Remdesivir is the only treatment that’s been shown in a rigorous experiment to help fight the coronavirus. Earlier this year, a large study led by the National Institutes of Health found it could shorten average recovery time from 15 days to 11 days in hospitalized patients with severe disease.
In May, the Food and Drug Administration cleared Gilead Science’s drug for patients with extreme symptoms like breathing problems requiring supplemental oxygen or ventilators.
The drug is given through an IV and is designed to interfere with an enzyme the virus uses to copy its genetic material.
The European Medicines Agency announced this week it started a safety review on the drug after some patients reported serious kidney problems.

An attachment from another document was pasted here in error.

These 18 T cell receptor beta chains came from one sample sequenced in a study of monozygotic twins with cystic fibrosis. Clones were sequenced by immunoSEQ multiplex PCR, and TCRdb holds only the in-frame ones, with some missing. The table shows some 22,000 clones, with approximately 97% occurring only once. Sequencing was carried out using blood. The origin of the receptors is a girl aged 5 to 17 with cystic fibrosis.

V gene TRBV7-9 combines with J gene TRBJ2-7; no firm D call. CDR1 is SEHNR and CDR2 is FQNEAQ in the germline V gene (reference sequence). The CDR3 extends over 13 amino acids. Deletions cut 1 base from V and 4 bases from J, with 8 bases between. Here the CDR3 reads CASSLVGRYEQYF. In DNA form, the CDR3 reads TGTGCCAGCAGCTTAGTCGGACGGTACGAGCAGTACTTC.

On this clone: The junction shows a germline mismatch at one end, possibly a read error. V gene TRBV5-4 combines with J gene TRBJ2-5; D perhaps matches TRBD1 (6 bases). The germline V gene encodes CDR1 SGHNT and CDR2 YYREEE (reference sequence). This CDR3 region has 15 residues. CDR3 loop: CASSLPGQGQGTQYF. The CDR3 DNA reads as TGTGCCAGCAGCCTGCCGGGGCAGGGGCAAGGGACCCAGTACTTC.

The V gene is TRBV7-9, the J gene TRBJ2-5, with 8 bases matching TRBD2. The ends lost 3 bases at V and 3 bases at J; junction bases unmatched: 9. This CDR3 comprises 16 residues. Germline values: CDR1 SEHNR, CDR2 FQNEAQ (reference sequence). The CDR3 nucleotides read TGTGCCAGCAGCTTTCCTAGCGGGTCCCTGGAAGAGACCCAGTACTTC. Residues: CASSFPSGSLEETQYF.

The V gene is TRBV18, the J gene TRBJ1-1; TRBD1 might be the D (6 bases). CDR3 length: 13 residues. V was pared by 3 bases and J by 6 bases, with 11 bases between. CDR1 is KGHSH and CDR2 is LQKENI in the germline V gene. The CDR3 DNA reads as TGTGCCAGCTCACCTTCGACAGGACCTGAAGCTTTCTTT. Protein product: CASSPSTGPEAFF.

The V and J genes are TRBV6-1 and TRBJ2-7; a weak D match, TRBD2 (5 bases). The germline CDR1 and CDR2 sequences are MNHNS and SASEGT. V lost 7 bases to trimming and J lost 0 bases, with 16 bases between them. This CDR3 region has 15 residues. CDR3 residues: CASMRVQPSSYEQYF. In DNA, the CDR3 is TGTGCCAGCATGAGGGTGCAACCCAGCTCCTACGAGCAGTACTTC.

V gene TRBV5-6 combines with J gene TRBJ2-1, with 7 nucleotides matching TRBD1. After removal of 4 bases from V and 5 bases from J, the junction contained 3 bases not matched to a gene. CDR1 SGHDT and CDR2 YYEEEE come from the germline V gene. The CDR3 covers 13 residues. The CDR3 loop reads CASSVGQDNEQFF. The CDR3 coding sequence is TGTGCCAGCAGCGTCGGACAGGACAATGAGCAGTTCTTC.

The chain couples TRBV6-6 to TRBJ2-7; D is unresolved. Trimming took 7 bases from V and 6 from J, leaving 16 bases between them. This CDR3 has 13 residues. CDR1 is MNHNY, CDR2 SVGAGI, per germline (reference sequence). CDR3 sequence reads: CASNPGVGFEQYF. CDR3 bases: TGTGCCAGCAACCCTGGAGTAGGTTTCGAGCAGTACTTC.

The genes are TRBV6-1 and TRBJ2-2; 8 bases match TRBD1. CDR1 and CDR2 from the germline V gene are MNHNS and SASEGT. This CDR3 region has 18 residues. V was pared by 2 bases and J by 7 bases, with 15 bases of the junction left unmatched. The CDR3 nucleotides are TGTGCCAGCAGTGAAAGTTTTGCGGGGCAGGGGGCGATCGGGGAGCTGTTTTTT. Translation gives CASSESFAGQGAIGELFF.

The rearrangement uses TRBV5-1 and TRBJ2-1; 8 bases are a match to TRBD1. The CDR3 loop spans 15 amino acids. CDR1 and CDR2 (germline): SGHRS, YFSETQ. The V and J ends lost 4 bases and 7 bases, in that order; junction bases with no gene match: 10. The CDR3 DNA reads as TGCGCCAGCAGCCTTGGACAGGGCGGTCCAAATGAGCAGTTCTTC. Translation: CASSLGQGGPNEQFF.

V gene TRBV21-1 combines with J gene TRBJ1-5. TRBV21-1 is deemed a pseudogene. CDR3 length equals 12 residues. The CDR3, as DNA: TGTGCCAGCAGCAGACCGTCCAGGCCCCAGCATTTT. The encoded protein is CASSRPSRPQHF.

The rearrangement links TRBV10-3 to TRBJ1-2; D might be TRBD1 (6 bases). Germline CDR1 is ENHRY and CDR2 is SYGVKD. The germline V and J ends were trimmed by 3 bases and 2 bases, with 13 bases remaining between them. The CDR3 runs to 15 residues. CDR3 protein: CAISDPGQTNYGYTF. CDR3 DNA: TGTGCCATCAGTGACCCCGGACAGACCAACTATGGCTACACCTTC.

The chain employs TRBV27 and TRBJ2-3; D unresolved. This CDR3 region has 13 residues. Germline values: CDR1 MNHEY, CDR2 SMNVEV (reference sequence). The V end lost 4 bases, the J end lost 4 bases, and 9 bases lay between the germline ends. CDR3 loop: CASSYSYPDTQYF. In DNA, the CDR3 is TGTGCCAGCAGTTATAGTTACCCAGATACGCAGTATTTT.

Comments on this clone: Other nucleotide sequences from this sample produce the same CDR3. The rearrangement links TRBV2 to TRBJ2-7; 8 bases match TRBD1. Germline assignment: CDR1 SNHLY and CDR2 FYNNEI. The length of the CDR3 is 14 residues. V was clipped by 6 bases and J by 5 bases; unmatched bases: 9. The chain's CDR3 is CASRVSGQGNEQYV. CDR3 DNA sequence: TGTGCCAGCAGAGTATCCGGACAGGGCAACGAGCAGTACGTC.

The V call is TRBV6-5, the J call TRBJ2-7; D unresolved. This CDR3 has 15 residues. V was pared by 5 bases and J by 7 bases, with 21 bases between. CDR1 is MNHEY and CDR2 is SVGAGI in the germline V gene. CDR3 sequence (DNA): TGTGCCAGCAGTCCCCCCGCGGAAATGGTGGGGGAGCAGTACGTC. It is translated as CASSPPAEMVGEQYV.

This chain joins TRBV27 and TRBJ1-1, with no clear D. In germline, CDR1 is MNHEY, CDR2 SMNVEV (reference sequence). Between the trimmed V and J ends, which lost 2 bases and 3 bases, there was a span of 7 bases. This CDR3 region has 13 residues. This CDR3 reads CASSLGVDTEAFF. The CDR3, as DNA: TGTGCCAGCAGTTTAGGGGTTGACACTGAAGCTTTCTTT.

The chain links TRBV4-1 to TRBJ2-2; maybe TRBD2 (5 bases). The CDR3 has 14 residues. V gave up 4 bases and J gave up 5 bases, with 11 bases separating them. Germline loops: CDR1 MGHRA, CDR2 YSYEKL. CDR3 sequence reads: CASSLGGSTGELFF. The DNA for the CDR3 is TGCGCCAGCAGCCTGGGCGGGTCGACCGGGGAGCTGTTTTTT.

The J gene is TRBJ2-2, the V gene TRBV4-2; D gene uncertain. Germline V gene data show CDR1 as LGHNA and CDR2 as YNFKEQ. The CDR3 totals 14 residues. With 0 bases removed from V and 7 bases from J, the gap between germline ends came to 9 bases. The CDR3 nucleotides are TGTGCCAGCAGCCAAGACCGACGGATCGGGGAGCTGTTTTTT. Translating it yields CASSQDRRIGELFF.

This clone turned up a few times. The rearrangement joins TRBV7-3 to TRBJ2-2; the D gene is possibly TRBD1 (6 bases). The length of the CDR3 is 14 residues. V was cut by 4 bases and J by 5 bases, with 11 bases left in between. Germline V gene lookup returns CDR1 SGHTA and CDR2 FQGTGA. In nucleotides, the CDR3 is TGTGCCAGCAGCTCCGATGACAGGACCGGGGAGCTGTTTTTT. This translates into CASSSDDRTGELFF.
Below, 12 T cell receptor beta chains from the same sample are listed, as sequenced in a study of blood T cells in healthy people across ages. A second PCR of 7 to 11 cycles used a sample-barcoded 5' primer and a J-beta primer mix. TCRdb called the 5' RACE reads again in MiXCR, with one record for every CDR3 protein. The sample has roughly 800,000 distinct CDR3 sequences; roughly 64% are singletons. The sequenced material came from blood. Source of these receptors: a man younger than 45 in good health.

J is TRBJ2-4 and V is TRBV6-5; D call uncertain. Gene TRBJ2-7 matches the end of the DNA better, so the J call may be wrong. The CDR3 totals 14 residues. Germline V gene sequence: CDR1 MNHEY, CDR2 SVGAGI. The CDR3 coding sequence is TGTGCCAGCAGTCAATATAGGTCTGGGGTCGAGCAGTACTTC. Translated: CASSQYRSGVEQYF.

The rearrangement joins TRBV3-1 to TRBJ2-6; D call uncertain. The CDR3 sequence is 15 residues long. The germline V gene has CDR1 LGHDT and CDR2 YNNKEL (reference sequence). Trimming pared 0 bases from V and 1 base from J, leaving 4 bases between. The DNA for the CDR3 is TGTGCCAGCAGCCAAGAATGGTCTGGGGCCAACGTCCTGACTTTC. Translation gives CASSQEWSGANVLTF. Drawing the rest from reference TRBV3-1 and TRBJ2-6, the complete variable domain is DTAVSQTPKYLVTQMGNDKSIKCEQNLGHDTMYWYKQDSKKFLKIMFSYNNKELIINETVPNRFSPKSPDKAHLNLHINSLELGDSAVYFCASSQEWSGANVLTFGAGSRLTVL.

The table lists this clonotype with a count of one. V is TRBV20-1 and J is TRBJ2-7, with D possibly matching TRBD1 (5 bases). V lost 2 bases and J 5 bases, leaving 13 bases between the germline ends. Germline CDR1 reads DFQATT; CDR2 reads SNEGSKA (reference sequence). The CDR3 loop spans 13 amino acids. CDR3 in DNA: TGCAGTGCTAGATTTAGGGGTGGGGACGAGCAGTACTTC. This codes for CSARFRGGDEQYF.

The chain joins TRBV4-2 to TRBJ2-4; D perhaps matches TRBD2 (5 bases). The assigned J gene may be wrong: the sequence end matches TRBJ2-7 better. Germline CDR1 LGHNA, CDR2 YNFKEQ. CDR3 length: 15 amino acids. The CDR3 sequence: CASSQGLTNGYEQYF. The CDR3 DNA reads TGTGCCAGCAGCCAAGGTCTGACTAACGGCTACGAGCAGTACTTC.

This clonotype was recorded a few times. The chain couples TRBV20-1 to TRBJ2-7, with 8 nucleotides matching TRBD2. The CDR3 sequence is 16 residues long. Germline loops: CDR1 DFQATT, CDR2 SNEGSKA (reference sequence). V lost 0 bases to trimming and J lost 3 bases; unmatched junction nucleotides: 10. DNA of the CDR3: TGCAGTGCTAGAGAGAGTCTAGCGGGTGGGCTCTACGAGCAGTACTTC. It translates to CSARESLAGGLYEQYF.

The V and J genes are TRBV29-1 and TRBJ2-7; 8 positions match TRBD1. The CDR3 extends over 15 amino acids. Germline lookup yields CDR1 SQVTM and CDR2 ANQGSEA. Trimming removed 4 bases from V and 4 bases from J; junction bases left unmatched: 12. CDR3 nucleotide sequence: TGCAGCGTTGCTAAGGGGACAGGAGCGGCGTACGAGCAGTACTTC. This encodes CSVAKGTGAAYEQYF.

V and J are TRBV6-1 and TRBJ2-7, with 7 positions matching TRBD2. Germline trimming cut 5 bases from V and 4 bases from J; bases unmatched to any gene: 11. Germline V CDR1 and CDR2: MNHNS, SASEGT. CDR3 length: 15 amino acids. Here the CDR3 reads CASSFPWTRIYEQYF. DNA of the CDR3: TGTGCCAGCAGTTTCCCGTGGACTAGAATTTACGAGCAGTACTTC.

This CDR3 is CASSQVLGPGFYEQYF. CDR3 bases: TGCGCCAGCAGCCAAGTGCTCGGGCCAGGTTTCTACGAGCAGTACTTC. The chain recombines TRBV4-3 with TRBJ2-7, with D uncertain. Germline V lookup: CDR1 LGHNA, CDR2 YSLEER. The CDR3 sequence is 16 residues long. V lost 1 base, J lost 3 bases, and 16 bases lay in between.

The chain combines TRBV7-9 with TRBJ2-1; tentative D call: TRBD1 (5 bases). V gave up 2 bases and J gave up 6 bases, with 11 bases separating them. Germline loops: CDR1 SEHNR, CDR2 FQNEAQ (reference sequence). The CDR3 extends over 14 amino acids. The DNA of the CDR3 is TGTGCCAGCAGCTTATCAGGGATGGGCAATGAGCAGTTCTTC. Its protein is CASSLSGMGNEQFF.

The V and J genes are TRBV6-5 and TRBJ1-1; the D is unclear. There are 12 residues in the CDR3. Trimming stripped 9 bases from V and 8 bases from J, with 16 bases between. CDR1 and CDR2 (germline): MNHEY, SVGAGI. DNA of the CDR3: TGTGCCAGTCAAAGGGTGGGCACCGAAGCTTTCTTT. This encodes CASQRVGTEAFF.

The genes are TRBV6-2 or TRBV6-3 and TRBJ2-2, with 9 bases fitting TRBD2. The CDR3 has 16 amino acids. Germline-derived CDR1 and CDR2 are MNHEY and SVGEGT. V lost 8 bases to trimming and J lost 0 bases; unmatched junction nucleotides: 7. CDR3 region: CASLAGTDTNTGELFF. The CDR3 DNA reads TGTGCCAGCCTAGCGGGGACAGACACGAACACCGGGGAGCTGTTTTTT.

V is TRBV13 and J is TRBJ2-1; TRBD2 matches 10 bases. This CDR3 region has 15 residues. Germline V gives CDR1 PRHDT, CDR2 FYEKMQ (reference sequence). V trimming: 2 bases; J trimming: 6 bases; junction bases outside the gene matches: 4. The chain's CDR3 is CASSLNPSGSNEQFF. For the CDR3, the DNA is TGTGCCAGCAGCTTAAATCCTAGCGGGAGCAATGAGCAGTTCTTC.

In a statement on Friday, the EU regulator said it isn’t clear whether remdesivir was causing the “acute kidney injury,” but that the issue “warrants further investigation.”
The drug’s known side effects include potential inflammation of the liver and problems related to its infusion, which could lead to nausea, vomiting, sweating, and low blood pressure.
He also was taking zinc, vitamin D, an antacid called famotidine, melatonin, and aspirin. None of those have been proven to be effective against COVID-19.
The Associated Press contributed to this report.
- UW Madison announces masks to be worn indoors on campus
- Tyson Foods to require COVID-19 vaccinations for U.S. workforce
- Wisconsin adds nearly 1,400 new COVID cases, highest in six months
- U.S. Venture cancels events due to new COVID-19 CDC recommendations
- Ex-cops charged in Floyd death want separation from Chauvin